In Italy, it was the first days of January when some newspapers started talking about mysterious pneumonia present in China.
Then, in the following weeks, while the situation was getting worse, the attention of the press on the subject became more and more present, turning the newspapers into a real daily bulletin on the number of victims, which just today exceeded 1000, on the number of contagions, over 42 thousand, and on the progress of laboratories all over the world desperately engaged in the search for a cure.
In the meantime, the first security measures have arrived from governments, from blocked flights to checks with thermo-scanners in airports and stations, to the compulsory quarantine for tourists coming from China, where the population has been strongly advised not to leave their homes.
But, what happens when the entire population of a city of over 24 million people locks themselves at home for days?
This is what is happening, for the past month, in the most important cities of China, where companies and shops have closed to prevent, or at least reduce, the possibility of contracting the new Coronavirus that is bringing one of the major superpowers in the world to its knees. Among them, of course, is the largest city in the country, Shanghai. People in the deserted streets can be counted on one hand and among them, luckily for us, is Nicole Chan.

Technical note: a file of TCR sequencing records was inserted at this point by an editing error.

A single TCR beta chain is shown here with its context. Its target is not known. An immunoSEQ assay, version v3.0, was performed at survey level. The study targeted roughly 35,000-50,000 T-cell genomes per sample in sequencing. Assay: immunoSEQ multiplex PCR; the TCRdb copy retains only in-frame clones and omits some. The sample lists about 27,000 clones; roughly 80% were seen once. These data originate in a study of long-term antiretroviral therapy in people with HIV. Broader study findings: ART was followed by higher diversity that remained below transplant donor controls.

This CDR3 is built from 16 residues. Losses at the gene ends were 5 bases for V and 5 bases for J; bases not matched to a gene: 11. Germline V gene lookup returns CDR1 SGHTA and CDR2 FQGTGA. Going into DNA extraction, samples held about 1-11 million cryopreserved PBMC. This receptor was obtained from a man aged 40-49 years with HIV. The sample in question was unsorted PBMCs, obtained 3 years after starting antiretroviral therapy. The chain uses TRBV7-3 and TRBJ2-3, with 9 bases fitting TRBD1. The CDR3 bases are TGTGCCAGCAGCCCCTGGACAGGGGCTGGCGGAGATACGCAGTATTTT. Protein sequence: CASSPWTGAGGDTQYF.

I say ‘luckily’ because thanks to her, her work and her shots we have the opportunity to see what the current situation of the city is, but we also have the chance to have a retrospective, a representation of Shanghai more unique than rare, impossible in other circumstances.
The images that make up the photographic series entitled One Person City (一个人城市) were taken during the Chinese New Year – January 25th – which for the first time did not see endless crowds populating public spaces, did not see the classic parades that we try to reproduce in our cities, did not see people celebrating. The scenario is surreal, post-apocalyptic film-like, and like any scenario of an ongoing tragedy has the power and strength to frighten and attract us at the same time. The images of deserted shopping malls, clear six-lane streets, ferries with no one on board, empty crossings are scary, but they couldn’t be more beautiful.
Without the presumption of making artistic shots or with precise aesthetic research, Nicole Chan, who has dared to walk the streets of Shanghai, has succeeded in what should be the first goal of a photographer, or rather of an artist, to become the testimony of her time.